Surgeons are now offering clients an option of having endoscopy and laparoscopic surgery, which are relatively new in Uganda but have been in existence for decades in other countries.
The first laparoscopic cholecystectomy performed on a human patient was done in 1987 by the French physician Mouret. This was after 1986, following the development of a video computer chip that allowed the magnification and projection of images onto television screens, that the techniques of laparoscopic surgery truly became integrated into the discipline of general surgery.
Public hospitals such as Uganda Martyrs’ Hospital Lubaga, St. Francis Hospital Nsambya, Mulago National Referral Hospital, and Kibuli Hospital have started to use these minimally invasive surgical techniques that are also referred to as pinhole surgeries.
Patients in need of surgeries for conditions such as hernia, gallbladders, and some cancers like liver and stomach cancers can now opt for the option of having these minimally invasive surgeries – endoscopies and laparoscopies – which take place with the use of endoscopies or high-tech machines that are introduced into the body of the patient. They are a new service that traditional hospitals have taken on recently.
Dr Jopsephat Jombwe, a senior consultant surgeon and also the head of the Gastrointestinal Tract (GIT) Unit at Mulago says the surgical procures are just being introduced into the country because many Ugandan hospitals had no other alternative but to catch up with what was happening elsewhere in the world.
According to surgeons, three or four years ago, patients diagnosed whose gallbladder had to be removed had to undergo open surgery. During this method, a big cut or incision of about 15 to 20 centimetres or even 30 cm depending on the body of the patient is made to access the gallbladder.
For minimally invasive surgery using laparoscopy, for instance, a 1cm incision is made where a camera is passed. The camera is connected to a screen that the surgeon uses to know what is happening and what needs to be cut. In addition to the 1 cm incision, three more incisions measuring between 0.5 cm to 2 cms incisions are made. Through these incisions or working ports, instruments like scissors are operated to carry out the surgery.
According to Dr Jombwe, the surgeries are becoming popular in the country but few are carried out due to a lack of enough equipment.
“Many people like it for it is simple and comes with a shorter healing time compared to open surgeries where big cuts have to be made,” he said.
“Here in Mulago we carry out 36 procedures every month but this number could be more. We get 300 patients every month who qualify to benefit from the procedure but due to lack of equipment, we can only do that number.”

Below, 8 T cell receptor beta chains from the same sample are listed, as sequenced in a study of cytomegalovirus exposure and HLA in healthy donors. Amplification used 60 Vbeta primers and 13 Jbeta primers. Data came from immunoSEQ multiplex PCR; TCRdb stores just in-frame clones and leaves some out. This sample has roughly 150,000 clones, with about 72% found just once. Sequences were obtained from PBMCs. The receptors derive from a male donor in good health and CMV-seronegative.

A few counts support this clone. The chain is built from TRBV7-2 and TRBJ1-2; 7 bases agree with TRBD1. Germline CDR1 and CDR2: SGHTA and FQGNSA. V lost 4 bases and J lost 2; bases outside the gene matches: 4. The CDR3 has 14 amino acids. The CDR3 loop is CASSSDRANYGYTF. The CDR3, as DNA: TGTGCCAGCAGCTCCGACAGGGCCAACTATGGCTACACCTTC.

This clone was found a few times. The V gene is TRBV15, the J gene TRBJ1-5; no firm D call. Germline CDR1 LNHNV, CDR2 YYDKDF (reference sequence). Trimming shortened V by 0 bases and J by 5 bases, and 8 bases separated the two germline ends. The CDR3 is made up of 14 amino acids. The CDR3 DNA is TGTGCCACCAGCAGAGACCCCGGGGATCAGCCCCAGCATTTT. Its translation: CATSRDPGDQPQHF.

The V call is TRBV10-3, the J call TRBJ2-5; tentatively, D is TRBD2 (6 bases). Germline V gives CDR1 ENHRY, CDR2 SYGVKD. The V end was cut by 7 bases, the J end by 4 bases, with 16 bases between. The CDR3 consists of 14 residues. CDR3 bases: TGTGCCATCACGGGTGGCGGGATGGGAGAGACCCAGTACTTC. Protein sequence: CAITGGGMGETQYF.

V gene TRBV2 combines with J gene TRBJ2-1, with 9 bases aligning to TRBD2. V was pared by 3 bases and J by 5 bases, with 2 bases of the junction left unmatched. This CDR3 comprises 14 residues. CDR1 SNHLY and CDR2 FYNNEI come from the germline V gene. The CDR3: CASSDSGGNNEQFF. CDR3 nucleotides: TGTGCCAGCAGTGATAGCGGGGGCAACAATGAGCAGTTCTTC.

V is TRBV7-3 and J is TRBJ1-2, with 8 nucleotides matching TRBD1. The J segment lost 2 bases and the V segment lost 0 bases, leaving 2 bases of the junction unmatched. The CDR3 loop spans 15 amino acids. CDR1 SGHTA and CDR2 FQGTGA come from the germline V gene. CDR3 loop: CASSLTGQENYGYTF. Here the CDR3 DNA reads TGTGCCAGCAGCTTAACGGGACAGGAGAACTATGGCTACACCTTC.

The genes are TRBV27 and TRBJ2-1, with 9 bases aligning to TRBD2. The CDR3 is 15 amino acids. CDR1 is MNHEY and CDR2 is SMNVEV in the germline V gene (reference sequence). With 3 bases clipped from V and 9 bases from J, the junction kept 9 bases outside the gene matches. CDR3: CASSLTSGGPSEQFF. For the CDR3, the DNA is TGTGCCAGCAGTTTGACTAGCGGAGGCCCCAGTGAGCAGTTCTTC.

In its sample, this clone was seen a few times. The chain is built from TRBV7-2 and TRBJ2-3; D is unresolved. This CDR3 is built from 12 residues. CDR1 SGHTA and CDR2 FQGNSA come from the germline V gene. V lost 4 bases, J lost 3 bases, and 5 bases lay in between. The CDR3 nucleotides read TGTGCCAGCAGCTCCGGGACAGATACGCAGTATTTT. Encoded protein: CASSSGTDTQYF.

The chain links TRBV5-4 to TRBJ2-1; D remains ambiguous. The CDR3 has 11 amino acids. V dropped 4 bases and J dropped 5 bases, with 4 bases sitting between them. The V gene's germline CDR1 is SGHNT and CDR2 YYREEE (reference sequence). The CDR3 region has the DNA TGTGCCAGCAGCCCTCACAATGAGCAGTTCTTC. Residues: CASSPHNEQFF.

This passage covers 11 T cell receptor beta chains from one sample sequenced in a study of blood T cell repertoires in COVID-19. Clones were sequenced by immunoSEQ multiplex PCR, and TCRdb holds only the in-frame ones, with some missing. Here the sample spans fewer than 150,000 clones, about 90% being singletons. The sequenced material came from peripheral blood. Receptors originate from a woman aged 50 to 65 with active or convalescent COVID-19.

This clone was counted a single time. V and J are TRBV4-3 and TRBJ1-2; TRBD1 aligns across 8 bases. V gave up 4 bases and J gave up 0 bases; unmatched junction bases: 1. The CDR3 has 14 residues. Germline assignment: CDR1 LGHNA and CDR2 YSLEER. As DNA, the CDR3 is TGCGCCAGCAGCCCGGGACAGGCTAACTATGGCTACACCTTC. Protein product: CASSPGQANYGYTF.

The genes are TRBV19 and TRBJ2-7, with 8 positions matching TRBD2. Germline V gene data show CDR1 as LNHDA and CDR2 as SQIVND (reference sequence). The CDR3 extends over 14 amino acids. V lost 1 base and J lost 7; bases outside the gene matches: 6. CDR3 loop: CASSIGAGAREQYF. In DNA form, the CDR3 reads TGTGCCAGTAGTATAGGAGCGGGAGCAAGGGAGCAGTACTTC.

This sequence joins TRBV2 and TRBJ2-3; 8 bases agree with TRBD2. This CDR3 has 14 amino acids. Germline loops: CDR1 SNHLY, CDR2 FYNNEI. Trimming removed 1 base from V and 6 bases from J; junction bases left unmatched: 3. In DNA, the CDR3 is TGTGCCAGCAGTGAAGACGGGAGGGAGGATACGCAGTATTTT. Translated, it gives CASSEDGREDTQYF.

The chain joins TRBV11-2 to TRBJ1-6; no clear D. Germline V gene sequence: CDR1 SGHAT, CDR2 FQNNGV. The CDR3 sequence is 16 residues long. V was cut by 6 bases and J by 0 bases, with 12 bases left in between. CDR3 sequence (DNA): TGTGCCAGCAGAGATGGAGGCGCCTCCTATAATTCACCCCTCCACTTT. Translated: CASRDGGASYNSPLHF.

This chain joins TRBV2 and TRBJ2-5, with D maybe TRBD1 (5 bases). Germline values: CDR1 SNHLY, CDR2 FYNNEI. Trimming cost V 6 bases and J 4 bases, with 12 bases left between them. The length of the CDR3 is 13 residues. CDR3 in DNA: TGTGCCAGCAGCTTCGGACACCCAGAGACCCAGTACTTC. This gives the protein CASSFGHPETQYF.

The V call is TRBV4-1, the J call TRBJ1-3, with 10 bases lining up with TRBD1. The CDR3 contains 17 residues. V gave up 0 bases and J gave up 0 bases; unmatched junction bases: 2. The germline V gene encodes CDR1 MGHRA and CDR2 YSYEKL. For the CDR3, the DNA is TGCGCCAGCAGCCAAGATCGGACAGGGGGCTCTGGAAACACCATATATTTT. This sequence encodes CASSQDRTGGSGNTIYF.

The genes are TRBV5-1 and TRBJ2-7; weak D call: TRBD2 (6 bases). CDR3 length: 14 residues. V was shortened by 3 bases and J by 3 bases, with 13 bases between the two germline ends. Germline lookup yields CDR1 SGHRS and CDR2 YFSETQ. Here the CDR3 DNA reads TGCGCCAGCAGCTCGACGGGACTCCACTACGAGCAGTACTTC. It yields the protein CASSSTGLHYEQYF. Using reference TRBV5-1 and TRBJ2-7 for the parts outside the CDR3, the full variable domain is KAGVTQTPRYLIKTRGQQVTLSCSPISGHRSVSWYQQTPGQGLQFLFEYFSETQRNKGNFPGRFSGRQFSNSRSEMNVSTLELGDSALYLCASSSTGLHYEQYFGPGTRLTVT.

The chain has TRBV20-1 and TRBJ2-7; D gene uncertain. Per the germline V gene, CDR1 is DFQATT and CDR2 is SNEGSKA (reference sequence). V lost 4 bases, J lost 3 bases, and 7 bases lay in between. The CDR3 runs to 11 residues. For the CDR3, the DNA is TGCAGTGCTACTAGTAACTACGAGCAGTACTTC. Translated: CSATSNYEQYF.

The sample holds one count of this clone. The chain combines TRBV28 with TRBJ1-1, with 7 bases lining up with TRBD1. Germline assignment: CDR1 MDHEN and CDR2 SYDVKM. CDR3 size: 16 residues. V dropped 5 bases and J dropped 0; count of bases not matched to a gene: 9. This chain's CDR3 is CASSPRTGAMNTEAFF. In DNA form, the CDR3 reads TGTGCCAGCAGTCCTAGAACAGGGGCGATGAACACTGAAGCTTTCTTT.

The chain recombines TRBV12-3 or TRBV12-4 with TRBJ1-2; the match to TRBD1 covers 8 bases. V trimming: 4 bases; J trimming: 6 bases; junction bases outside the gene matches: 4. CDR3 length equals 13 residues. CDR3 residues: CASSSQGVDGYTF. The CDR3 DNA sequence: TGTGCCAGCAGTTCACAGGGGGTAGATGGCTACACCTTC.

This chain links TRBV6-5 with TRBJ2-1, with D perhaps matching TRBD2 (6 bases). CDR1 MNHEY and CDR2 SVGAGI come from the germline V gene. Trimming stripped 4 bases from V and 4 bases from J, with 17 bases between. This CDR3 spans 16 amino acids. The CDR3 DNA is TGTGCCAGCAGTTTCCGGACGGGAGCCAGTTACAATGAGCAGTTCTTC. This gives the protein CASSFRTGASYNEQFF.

Dr Victor Kigoonya, the head of surgery at Kibuli Hospital says the number of patients that seek this surgery has increased over time because patients these days ask for it. He says four years back, few surgeries like this were carried out.
One of the major selling points of the surgery is its ability to leave very small or no scars at all. Dr Kigoonya adds that patients also ask for them because they come with quick recovery periods.
“Where a patient spent two to six weeks recovering after open surgery, for a laparoscopy, it can take 5 days. This means shorter hospital stays for patients,” he explains.
While the surgeries are popular, only a few are able to access them due to their price in private facilities but also the lack of equipment and the small number of doctors who can perform them.
According to Dr Jombwe, Mulago is the only hospital in the country that has 10 trained surgeons who can use the technique. However, this achievement is watered down by the lack of equipment. The hospital, which is the country’s biggest however, only has 4 four machines.
Dr Jombwe says that the hospital needs an additional six machines to be able to handle the big number of patients that they receive. But with each machine costing an estimated 1.0 billion shillings(USD 270,000), Dr Jombwe says it might be a while before the hospital is able to boast of having 10 machines.
The lack of enough machines means a few patients get surgeries according to Dr Jombwe.
“Every month we get 300 patients who need this surgery for different gastrointestinal issues, but we can only operate on 36 people,” he explains. “This means that the rest either wait until a new slot is available or undergo open surgery.”
Those that cannot wait for a month, often find themselves in private hospitals. The cost of the surgeries depends on the facility one visits. In private hospitals, it costs between 4 to 5 million shillings. In government-funded facilities, the cost of such surgeries ranges from UGX 500,000 to UGX 1 million shillings depending on the availability of consumables.
For instance, the cost in a public hospital like Mulago is high due to the high price of consumables like staplers, dissectors and scissors that patients have to bear. On average, consumables of UGX 1.5 million shillings are used per surgery.
According to a hospital administrator at Mulago, the biggest challenge they have faced setting up these surgeries is the attached costs.
“In the beginning, minimally invasive surgery is expensive. The machines cost a lot of money but also the training of the specialists to carry out these procedures is not cheap and that is why few hospitals use this technology despite it having been around for decades in the developed world. But in the long run, the surgeries are able to pay for the investment.”